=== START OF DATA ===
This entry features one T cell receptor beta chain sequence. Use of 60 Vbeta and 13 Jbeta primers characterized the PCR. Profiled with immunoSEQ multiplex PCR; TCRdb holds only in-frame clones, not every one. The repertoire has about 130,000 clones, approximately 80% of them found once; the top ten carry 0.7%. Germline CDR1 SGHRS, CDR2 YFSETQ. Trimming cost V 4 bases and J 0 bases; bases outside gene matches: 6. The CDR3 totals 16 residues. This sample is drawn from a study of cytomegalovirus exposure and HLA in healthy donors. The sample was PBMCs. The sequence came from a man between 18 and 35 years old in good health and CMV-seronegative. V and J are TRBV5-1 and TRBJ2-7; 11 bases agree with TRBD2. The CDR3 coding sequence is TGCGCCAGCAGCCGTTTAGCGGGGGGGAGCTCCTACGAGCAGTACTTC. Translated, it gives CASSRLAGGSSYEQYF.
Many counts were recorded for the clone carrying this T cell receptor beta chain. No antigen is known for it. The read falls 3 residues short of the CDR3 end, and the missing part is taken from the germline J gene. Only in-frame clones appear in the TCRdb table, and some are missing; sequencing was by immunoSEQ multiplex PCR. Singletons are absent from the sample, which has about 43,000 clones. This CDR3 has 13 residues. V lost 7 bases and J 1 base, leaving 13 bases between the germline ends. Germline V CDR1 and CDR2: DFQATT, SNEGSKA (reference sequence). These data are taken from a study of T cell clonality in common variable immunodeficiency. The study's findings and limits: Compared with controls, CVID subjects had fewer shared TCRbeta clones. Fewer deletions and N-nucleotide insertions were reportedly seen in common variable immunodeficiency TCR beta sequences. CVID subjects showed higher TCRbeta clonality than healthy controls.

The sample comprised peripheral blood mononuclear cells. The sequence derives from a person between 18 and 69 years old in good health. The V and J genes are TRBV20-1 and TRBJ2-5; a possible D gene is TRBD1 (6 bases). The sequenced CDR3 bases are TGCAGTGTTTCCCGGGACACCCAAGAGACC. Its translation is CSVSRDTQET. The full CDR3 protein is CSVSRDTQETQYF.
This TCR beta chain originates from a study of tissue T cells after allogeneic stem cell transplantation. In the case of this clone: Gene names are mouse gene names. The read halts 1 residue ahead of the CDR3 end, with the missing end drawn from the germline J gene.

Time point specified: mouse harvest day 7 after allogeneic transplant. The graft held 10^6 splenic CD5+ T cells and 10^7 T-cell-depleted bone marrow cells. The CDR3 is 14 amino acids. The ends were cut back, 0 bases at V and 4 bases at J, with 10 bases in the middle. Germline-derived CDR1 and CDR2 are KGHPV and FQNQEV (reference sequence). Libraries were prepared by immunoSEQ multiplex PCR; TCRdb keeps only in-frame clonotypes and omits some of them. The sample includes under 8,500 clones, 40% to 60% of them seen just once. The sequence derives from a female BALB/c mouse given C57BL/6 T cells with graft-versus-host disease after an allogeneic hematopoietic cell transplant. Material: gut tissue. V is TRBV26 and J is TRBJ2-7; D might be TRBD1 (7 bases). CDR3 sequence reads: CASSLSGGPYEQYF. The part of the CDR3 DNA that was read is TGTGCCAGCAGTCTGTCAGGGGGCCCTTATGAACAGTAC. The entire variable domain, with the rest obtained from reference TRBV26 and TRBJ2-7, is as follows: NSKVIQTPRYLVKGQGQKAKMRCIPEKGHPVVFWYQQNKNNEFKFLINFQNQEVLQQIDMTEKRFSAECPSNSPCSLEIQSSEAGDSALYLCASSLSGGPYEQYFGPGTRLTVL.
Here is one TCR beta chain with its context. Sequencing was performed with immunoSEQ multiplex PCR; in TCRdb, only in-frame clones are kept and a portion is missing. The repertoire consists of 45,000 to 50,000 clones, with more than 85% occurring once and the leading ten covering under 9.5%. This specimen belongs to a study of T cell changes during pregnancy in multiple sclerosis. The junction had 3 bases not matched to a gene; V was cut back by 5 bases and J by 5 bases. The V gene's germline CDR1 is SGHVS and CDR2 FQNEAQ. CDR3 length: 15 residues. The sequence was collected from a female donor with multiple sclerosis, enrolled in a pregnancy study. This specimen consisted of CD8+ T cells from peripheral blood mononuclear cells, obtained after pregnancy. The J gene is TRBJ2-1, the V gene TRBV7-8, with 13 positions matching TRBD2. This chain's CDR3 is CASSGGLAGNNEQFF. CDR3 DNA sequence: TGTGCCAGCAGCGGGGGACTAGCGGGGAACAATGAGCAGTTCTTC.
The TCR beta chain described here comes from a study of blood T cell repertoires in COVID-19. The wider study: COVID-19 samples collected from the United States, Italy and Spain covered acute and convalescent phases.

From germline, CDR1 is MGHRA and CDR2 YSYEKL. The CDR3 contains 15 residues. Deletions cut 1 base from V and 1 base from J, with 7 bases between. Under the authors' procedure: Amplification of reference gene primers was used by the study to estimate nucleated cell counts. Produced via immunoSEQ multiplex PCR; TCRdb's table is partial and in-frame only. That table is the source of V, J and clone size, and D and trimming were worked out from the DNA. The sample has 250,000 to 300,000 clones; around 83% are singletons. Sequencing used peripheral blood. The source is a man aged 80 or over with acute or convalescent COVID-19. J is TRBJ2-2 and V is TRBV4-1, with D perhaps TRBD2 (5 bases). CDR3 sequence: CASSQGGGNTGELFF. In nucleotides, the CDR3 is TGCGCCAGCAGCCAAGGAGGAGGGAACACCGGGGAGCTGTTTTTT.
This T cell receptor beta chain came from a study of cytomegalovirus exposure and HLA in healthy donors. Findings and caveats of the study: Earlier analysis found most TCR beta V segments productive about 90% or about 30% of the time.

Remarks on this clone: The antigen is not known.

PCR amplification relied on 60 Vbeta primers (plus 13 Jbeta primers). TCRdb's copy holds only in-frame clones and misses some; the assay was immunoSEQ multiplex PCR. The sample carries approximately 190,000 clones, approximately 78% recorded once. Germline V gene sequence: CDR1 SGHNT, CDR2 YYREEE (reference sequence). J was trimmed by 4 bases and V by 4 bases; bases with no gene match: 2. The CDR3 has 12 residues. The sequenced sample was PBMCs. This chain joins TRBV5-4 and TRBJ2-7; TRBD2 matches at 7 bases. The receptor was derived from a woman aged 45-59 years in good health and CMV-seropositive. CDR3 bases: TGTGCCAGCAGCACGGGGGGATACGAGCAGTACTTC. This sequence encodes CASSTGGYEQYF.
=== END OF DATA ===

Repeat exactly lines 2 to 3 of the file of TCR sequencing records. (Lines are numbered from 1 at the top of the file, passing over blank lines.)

Many counts were recorded for the clone carrying this T cell receptor beta chain. No antigen is known for it. The read falls 3 residues short of the CDR3 end, and the missing part is taken from the germline J gene. Only in-frame clones appear in the TCRdb table, and some are missing; sequencing was by immunoSEQ multiplex PCR. Singletons are absent from the sample, which has about 43,000 clones. This CDR3 has 13 residues. V lost 7 bases and J 1 base, leaving 13 bases between the germline ends. Germline V CDR1 and CDR2: DFQATT, SNEGSKA (reference sequence). These data are taken from a study of T cell clonality in common variable immunodeficiency. The study's findings and limits: Compared with controls, CVID subjects had fewer shared TCRbeta clones. Fewer deletions and N-nucleotide insertions were reportedly seen in common variable immunodeficiency TCR beta sequences. CVID subjects showed higher TCRbeta clonality than healthy controls.

The sample comprised peripheral blood mononuclear cells. The sequence derives from a person between 18 and 69 years old in good health. The V and J genes are TRBV20-1 and TRBJ2-5; a possible D gene is TRBD1 (6 bases). The sequenced CDR3 bases are TGCAGTGTTTCCCGGGACACCCAAGAGACC. Its translation is CSVSRDTQET. The full CDR3 protein is CSVSRDTQETQYF.